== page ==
CORE METRICS FOR BETTER CARE, BETTER HEALTH, AND LOWER COSTS
An Institute of Medicine Workshop
Sponsored by Blue Shield of California Foundation
A Learning Health System Activity
IOM Roundtable on Value & Science-Driven Health Care
December 5–6, 2012
The Beckman Center of The National Academies
100 Academy Way
Irvine, CA 92617
- Discuss the vision for the nature, use, and impact of core health metrics.
- Identify the important principles, targets, infrastructure, processes, strategies, and policies.
- Describe lessons from efforts at national, state, community, and organization levels.
- Specify core needs and requirements and propose priority metric categories that will most reliably measure care outcomes, care costs, and health improvement.
- Consider specific examples of metric options within categories.
- Describe the implementation strategies—national, state, community, organizational.
|8:00 a.m.||Coffee and light breakfast available|
|8:30 a.m.||Welcome, introductions, and overview
Welcome from the IOM
Michael McGinnis, Institute of Medicine
Peter Long, Blue Shield of California Foundation
|Opening remarks and meeting overview
Craig Jones, Vermont Blueprint for Health (Planning Committee Chair)
|9:00 a.m.||Core metrics and health progress: Vision, principles, uses, requirements
Discuss the purpose of core metrics, review examples of their usefulness, consider their development and use at national, state, community, organizational, and individual levels, and preview some of development and implementation challenges.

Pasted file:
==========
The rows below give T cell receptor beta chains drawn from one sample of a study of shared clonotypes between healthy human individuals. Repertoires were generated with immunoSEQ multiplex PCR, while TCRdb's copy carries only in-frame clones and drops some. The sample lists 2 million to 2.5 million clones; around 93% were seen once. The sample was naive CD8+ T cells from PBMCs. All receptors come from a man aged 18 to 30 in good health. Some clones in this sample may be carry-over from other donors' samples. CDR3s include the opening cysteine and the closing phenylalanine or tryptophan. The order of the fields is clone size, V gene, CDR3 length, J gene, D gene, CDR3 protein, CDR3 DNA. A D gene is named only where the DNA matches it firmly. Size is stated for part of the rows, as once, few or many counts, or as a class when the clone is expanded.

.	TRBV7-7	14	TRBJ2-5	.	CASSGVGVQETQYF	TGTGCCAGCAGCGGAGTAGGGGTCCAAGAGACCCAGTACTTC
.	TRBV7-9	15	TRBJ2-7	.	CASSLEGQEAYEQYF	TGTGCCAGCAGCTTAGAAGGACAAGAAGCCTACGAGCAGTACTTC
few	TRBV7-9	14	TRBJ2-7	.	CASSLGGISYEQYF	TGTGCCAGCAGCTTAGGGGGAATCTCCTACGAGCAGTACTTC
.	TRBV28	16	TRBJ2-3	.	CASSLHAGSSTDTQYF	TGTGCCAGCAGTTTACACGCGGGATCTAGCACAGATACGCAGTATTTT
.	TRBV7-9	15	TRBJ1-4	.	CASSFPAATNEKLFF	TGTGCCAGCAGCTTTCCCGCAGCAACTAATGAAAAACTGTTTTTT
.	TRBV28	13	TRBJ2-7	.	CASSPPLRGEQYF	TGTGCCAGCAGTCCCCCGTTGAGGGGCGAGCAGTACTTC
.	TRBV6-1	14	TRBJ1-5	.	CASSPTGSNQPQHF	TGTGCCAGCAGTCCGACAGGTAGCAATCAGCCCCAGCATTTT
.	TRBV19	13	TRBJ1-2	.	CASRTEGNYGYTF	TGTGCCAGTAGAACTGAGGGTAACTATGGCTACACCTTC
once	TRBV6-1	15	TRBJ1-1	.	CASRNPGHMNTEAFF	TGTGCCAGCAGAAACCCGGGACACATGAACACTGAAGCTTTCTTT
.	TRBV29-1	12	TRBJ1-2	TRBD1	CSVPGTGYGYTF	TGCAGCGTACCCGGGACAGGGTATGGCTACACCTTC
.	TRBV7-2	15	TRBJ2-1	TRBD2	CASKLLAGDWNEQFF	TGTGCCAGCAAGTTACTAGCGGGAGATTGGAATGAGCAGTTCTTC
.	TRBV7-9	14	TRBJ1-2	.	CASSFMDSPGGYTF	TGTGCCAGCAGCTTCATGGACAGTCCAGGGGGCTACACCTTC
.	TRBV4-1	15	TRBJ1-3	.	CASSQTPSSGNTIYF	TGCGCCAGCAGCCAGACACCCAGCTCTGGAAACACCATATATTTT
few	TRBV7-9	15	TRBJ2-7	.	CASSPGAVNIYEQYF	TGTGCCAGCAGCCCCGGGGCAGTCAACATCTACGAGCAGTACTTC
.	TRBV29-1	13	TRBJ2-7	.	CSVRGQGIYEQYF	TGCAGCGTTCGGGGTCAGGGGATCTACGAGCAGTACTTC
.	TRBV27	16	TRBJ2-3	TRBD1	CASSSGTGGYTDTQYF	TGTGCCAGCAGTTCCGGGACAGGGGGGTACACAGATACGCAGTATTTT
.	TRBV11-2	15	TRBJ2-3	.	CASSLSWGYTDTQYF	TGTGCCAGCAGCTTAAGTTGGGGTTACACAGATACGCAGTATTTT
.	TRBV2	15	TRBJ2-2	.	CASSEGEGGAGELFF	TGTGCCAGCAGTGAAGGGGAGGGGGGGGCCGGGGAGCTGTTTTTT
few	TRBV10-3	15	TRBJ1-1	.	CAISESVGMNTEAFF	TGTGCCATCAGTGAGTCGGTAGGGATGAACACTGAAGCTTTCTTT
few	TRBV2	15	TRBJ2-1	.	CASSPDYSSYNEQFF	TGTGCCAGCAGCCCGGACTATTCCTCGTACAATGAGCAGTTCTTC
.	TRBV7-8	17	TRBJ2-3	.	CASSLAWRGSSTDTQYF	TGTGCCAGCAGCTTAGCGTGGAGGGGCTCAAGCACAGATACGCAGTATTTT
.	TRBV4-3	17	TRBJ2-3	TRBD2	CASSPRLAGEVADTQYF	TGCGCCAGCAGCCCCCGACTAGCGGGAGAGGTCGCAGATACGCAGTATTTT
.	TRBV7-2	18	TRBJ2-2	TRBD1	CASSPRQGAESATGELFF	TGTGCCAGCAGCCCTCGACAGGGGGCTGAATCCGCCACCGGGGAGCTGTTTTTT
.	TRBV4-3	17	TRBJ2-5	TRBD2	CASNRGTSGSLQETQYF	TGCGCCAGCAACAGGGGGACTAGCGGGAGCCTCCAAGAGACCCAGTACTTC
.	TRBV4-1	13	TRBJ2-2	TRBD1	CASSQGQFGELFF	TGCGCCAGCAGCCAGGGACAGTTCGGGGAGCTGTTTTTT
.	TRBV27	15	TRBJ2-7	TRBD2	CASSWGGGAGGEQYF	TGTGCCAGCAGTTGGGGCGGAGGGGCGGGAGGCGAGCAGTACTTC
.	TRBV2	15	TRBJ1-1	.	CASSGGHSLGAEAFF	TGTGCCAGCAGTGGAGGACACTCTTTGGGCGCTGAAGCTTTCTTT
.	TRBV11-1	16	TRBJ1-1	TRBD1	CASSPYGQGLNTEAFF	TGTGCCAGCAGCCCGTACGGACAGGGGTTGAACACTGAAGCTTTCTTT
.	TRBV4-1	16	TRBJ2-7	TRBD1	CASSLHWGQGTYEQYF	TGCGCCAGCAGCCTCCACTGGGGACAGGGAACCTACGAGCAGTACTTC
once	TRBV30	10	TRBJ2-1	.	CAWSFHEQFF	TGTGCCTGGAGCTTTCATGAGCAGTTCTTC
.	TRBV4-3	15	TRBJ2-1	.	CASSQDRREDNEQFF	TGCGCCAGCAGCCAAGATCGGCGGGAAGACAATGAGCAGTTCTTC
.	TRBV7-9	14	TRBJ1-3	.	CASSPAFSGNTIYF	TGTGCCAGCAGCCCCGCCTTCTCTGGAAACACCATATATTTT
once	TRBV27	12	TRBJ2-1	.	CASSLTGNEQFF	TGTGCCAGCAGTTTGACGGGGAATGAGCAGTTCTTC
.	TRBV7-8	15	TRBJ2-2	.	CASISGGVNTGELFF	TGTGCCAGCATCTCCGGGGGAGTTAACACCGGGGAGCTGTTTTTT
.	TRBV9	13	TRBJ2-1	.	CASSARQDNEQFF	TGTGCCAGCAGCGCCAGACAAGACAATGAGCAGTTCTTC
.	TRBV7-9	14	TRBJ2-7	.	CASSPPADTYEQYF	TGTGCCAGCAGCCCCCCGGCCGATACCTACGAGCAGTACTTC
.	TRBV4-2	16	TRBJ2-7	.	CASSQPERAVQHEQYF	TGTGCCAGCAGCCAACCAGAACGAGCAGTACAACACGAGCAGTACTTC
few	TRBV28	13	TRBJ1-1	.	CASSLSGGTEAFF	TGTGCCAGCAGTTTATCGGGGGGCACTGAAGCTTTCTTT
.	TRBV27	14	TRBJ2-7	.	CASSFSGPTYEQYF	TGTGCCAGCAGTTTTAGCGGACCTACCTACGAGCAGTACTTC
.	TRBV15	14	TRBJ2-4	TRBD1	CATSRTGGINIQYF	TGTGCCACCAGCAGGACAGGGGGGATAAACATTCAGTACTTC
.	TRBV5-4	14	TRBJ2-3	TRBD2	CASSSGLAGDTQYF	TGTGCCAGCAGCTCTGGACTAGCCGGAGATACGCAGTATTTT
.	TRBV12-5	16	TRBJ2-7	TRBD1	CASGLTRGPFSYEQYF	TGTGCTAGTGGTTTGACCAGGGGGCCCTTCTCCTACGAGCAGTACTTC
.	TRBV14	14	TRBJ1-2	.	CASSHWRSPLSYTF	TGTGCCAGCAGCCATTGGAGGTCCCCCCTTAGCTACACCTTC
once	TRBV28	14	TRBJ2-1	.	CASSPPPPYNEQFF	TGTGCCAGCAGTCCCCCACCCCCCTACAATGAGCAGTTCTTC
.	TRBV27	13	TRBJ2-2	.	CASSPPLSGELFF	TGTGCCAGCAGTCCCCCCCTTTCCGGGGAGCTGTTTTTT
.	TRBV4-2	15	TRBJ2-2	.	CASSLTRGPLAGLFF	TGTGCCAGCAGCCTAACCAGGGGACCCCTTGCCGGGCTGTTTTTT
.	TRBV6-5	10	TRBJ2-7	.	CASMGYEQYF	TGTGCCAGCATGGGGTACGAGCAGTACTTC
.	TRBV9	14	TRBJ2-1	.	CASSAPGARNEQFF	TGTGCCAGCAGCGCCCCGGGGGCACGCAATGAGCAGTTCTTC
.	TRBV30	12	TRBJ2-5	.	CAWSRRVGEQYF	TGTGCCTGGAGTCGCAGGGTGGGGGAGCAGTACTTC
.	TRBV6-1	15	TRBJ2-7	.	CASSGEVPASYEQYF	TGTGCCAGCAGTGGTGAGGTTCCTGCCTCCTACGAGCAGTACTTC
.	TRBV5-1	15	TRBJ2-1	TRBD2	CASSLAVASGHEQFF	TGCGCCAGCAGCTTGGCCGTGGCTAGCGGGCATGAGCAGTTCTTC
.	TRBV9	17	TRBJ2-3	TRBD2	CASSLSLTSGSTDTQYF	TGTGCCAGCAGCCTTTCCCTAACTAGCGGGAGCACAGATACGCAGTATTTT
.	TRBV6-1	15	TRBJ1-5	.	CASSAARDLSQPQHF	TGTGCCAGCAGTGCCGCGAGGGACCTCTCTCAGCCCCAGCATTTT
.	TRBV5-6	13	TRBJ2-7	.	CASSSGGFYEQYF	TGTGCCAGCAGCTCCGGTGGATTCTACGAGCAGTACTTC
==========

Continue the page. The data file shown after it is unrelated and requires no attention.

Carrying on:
|Vision and importance of measuring the three-part aim
Maureen Bisognano, Institute for Healthcare Improvement
|Vision for a systems approach to achieve the three-part aim
George Isham, HealthPartners
|Q&A and Open Discussion|
|Session Chair: Craig Jones, Vermont Blueprint for Health|
|10:30 a.m.||Current state of measurement
Discuss the inventory of current primary efforts, their relationships to each other, the categories of issues they cover, and the key discrepancies between the measurement vision and the current state of assessment on the three dimensions at the various levels. Illustrate issues with case studies.
|Craig Jones (Chair)||Vermont Blueprint for Health|
|David Atkins||Veterans Health Administration|
|Maureen Bisognano||Institute for Healthcare Improvement|
|Michael E. Chernew||Harvard Medical School|
|Diana S. Dooley||California Health and Human Services|
|Julie Gerberding||Merck and Co, Inc.|
|Marjorie Ginsburg||Center for Healthcare Decisions|
|Kate Goodrich||Centers for Medicare & Medicaid Services|
|George J. Isham||HealthPartners, Inc.|
|Peter Margolis||Cincinnati Children’s Hospital Medical Center|
|Leo S. Morales||University of California, Los Angeles|
|Judy Murphy||Office of the National Coordinator for Health
|Samuel R. Nussbaum||WellPoint, Inc.|
|Patrick Remington||University of Wisconsin School of Medicine and
|Edward J. Sondik||National Center for Health Statistics|
|David M. Stevens||National Association of Community Health
|George Washington University School of Public
Health and Health Services
|Thomas B. Valuck||National Quality Forum|
|Anne F. Weiss||Robert Wood Johnson Foundation|
|Nancy Wilson||Agency for Healthcare Research and Quality|
|Staff officer: Robert Saunders